Picosecond technologies represent a new era in aesthetic and dermatologic laser applications due to their mechanism of action, which is based on the photomechanical (photo-acoustic) effect compared to photo-thermal effect used in longer pulse-duration aesthetic laser and IPL devices.
“The PicoWay dual-wavelength laser delivers picosecond pulses enabling the safe and effective treatment of all skin types, says Terrence Keaney, MD, dermatologist at the Washington Institute of Dermatologic Laser Surgery, Washington, DC. “We can also treat a broader range of tattoo ink colors, including more stubborn inks such as reds and yellows. Professional as well as multicolored tattoos can be cleared in fewer treatment sessions with impressive and reliable results.”
With more effective tattoo removal in fewer treatment sessions, the PicoWay can clear tattoos without leaving behind skin changes (“ghosting”) where the tattoo used to be, he says.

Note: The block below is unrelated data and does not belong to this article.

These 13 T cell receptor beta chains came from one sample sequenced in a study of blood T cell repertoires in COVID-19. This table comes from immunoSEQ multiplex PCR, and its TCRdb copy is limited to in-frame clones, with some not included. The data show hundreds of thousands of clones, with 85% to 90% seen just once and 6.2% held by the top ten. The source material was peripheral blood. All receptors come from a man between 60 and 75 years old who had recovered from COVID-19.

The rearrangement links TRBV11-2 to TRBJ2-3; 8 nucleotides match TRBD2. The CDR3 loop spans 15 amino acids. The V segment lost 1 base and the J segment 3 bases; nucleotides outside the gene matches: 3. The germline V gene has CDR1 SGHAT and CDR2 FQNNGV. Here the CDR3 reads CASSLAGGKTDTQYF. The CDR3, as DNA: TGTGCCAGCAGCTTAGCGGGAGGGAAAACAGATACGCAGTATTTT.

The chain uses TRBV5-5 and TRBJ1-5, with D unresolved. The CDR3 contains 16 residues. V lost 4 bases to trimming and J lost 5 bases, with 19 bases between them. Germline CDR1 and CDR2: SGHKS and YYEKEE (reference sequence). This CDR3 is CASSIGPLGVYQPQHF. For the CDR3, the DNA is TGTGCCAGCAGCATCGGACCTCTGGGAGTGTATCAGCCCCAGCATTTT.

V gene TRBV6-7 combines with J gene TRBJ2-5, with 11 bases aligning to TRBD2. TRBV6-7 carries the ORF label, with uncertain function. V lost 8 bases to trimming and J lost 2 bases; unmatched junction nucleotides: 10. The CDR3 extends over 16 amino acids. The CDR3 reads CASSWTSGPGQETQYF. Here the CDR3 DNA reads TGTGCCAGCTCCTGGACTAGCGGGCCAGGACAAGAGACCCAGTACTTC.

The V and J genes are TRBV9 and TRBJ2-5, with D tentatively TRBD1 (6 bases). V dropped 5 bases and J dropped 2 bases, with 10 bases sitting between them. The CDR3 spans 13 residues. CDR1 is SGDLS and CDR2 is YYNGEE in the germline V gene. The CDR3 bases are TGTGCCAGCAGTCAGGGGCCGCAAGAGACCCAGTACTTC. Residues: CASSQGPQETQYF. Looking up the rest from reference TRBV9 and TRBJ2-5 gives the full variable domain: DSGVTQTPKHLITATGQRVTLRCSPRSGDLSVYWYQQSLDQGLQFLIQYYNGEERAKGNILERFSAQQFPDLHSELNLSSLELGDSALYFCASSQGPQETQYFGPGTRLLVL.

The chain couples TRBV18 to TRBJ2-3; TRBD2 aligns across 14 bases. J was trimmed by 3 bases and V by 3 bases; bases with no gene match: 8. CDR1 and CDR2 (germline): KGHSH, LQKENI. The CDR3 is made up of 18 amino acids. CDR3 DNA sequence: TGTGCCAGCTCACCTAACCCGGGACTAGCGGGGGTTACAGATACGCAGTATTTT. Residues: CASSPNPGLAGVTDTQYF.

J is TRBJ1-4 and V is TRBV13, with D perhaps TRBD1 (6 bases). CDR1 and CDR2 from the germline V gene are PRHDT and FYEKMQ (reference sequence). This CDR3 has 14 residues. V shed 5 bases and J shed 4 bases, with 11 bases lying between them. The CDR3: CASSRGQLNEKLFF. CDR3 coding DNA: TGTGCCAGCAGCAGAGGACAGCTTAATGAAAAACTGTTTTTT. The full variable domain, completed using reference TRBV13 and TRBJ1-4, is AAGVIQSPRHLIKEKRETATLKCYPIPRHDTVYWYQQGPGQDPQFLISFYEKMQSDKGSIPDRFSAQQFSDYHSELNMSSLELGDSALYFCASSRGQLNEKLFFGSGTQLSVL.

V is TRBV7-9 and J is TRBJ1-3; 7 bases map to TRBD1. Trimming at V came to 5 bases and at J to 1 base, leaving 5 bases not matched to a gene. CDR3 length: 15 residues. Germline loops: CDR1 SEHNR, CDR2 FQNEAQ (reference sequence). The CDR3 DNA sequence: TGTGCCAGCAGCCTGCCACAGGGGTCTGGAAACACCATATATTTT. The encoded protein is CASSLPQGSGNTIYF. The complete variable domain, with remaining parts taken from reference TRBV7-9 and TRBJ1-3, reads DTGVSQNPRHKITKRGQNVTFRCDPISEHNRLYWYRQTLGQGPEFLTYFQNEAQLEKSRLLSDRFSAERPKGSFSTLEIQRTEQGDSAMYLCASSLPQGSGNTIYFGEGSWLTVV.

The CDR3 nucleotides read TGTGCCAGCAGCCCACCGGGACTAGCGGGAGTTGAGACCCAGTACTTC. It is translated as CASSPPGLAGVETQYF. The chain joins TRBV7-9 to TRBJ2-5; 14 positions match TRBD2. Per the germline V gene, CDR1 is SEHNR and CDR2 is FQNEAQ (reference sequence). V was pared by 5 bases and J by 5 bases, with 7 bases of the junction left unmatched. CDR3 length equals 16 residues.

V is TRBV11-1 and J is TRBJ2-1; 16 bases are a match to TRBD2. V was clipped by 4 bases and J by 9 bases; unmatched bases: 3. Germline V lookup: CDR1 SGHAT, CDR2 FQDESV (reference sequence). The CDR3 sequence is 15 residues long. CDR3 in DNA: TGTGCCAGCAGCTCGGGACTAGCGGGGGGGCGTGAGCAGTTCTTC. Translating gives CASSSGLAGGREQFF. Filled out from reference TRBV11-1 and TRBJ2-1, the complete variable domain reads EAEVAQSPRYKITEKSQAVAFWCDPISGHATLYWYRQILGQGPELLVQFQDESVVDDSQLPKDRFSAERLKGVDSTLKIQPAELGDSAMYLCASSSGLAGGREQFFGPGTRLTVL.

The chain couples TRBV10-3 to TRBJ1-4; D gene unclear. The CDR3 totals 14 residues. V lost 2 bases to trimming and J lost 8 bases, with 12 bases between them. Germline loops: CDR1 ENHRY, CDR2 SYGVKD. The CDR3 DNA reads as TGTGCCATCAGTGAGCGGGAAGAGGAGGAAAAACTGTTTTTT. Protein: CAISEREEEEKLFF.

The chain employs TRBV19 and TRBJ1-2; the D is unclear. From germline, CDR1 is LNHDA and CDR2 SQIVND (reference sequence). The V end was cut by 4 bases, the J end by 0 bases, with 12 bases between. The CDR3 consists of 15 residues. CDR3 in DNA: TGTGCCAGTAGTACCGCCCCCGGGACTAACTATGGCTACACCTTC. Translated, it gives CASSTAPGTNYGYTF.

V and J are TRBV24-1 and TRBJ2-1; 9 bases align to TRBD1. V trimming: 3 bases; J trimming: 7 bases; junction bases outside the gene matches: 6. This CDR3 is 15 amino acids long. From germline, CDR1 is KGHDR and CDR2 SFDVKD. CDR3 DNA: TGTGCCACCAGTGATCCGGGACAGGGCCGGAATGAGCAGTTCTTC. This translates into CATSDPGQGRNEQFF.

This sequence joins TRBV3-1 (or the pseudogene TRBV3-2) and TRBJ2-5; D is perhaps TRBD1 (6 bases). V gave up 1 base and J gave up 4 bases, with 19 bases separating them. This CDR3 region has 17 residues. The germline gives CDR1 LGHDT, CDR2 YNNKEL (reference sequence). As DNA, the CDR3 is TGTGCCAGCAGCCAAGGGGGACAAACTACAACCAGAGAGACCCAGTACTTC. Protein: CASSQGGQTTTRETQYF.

These new lasers are game changers for tattoo removal, but that is just the tip of the iceberg, Bernstein adds. “The real advantages of this new class of picosecond-domain devices for tattoo removal, pigmented lesions, and other applications will become more apparent as these devices continue to evolve and become more commonly used in clinical practice.”
Wendy Lewis is president of Wendy Lewis & Co Ltd, Global Aesthetics Consultancy and a consultant for Syneron. She can be reached at [email protected].
1. Bernstein EF, Schomacker KT, Basilavecchio LD, Plugis JM, Bhawalkar JD. A novel dual-wavelength, Nd:YAG, picosecond-domain laser safely and effectively removes multicolor tattoos. Lasers Surg Med. 2015; doi: 10.1002/lsm.22391. [Epub ahead of print]